• Pre-trial Community Service

    The programme arranges that the young person concerned commits himself or herself to serving the community for a recommended number of hours instead of going to court. Pre-trial Community Service is often used in conjunction with other programmes. NICRO staff place young people in suitable community service settings, depending on their skills and where they are needed most. On completion of the service, the charge is withdrawn.
  • Family Group Conferences

    The conferences offer an opportunity to mediate between those affected by crime. The Conference brings together the young offenders, their families and victims of crime to discuss what went wrong, how it can be repaired and what can be done to put things right. A contract spelling out the agreement about how the damage can be repaired, and a plan of action, is signed. The prosecutor is informed once all the goals have been reached. This is a highly successful way of young people understanding the impact of their actions, and the power they have to put things right. The Conference provides healing for all concerned. It is restorative justice in action.
  • The Journey

    The Journey is a two to three month intensive programme for youth at risk. It has a strong adventure component. The Journey encourages self-expression, commitment, accountability and a sense of community. It is aimed at the more serious offenders and multiple offenders, and early school leavers. Community mentors support the participants through the challenging process that they commit to when they start the Journey. An individual plan is put in place for each participant for a constructive future.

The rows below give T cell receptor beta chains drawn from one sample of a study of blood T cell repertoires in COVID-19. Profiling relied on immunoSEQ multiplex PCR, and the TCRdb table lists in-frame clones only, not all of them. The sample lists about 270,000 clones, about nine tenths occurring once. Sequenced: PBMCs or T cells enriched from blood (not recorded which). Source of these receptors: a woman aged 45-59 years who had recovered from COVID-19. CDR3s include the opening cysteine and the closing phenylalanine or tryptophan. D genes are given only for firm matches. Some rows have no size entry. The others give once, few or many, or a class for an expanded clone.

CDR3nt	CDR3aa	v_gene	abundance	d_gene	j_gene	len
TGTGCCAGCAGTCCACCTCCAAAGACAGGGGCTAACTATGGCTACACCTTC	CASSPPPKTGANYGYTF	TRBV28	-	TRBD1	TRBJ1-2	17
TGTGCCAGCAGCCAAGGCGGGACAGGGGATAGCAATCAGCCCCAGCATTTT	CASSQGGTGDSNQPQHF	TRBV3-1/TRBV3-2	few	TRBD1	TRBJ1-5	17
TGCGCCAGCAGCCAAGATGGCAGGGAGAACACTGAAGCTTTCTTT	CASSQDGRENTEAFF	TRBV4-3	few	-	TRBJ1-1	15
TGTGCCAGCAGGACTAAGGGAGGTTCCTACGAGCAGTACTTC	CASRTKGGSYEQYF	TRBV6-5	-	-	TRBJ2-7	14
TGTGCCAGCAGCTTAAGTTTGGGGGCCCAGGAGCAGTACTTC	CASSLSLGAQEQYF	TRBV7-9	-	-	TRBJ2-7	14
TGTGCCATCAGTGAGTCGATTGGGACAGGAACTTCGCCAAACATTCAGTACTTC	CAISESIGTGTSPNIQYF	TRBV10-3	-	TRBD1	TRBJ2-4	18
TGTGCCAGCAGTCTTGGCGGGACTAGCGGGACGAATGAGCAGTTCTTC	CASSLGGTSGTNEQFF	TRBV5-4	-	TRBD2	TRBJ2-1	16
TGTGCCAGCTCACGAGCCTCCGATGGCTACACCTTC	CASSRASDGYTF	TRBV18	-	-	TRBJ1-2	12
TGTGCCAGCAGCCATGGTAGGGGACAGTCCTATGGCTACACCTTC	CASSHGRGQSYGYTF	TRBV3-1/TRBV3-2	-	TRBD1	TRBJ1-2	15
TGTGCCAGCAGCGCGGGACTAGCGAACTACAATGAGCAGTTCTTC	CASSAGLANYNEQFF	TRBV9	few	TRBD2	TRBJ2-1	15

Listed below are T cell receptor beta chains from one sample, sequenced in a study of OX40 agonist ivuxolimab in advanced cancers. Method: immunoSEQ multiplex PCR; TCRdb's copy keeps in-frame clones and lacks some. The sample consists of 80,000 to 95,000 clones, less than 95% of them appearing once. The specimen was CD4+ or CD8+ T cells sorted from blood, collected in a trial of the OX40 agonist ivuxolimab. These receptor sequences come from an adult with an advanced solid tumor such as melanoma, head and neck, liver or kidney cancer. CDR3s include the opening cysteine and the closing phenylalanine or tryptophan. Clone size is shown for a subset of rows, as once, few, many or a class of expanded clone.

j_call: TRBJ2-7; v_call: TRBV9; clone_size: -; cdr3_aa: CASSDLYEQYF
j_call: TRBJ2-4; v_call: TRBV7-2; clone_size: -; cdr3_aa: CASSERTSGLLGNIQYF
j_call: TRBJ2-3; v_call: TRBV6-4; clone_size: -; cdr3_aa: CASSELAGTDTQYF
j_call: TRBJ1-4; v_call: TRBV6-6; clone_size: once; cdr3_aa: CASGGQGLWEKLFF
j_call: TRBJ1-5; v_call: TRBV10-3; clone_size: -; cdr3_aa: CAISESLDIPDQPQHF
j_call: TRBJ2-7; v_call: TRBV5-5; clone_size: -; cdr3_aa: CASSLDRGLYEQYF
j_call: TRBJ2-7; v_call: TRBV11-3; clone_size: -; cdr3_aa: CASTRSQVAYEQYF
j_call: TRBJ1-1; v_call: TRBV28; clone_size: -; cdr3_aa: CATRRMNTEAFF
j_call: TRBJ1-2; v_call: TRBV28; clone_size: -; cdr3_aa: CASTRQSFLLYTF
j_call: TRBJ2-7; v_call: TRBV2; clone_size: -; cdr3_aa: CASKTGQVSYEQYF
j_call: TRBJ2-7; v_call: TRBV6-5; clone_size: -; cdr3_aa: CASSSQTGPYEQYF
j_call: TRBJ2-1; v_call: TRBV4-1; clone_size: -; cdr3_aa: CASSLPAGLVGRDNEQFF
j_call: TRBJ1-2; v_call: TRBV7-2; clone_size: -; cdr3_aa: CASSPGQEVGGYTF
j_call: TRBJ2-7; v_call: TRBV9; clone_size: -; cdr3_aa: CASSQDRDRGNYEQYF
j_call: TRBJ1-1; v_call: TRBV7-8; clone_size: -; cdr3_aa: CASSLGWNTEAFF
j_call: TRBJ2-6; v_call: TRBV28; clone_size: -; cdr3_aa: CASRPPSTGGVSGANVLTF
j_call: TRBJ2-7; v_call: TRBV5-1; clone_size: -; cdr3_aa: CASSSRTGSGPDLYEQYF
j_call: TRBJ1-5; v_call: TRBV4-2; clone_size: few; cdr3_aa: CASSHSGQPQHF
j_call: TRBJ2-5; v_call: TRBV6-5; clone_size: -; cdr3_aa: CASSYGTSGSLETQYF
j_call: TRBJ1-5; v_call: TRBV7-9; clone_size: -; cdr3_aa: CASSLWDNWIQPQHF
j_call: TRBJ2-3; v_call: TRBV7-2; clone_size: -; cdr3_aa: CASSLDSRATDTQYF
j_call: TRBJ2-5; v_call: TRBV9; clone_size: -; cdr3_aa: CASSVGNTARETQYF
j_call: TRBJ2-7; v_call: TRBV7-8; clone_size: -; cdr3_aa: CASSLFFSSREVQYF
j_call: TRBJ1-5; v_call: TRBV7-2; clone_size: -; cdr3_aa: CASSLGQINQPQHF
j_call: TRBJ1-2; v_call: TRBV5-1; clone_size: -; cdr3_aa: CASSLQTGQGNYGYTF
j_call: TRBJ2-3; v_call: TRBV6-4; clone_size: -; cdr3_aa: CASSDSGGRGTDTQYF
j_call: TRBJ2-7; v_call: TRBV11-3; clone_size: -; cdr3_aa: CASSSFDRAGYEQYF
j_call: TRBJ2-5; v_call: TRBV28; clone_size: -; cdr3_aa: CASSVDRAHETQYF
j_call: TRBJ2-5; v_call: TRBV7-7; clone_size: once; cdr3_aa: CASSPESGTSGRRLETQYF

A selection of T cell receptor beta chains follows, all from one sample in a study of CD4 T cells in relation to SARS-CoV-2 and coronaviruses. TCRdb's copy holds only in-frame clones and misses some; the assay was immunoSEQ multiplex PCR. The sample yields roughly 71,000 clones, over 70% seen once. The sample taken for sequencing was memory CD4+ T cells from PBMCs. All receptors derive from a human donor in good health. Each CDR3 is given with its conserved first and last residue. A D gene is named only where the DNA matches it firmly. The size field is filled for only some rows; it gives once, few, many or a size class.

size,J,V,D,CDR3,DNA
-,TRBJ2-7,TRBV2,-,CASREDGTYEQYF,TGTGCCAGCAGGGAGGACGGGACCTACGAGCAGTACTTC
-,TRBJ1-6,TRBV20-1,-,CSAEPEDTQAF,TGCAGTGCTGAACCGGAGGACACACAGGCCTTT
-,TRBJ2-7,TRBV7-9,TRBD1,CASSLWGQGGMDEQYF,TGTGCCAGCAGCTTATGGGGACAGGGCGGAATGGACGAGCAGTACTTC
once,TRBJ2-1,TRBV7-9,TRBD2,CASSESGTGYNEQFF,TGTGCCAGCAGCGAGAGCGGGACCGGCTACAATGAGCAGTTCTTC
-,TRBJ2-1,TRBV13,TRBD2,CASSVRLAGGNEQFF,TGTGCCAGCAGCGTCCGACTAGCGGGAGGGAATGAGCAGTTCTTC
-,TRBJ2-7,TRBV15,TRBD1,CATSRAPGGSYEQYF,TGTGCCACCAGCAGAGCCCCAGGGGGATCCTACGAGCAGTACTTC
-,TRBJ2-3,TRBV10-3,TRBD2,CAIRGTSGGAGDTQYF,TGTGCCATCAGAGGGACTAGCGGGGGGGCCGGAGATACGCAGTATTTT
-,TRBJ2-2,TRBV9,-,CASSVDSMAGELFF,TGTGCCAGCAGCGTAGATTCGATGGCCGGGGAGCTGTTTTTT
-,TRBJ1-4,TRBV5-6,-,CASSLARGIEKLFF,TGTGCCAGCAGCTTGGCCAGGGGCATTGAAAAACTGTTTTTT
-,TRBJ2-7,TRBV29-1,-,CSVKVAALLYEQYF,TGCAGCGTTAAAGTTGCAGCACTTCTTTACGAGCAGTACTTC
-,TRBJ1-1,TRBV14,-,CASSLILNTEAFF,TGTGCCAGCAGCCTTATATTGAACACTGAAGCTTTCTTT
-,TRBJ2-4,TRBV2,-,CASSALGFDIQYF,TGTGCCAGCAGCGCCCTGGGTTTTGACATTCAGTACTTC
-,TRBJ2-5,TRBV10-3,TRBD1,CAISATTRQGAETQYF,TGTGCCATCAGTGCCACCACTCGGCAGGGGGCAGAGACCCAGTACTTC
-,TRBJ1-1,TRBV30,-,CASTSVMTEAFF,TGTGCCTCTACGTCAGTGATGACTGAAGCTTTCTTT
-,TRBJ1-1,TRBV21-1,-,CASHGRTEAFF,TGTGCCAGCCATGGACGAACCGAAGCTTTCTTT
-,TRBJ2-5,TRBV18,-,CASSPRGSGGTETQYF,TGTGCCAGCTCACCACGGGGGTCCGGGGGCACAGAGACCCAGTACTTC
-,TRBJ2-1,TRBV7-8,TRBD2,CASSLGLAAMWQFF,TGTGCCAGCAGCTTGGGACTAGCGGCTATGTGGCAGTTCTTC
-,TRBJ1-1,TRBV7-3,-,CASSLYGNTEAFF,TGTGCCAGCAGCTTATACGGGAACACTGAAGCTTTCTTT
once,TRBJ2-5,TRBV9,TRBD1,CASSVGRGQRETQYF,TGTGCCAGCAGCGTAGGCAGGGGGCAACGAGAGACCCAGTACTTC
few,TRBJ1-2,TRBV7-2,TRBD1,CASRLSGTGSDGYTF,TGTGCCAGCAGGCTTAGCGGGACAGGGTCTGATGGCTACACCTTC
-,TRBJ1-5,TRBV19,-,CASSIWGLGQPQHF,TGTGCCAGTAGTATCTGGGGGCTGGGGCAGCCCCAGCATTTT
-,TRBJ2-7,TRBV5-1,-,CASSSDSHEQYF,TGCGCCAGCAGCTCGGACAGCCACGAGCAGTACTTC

Development Issues

Youth, Economic Development

Key Points: 

The organisation aims to achieve the dream of a safe country, a country where people are able to live safely in their homes, move freely around their neighbourhoods, and where the fear of crime no longer governs. The projects hope to challenge offenders to take responsibility for their actions, support victims of crime, assist in small business development and offer the opportunity for constructive rather than destructive living.


NICRO website on August 31 2004.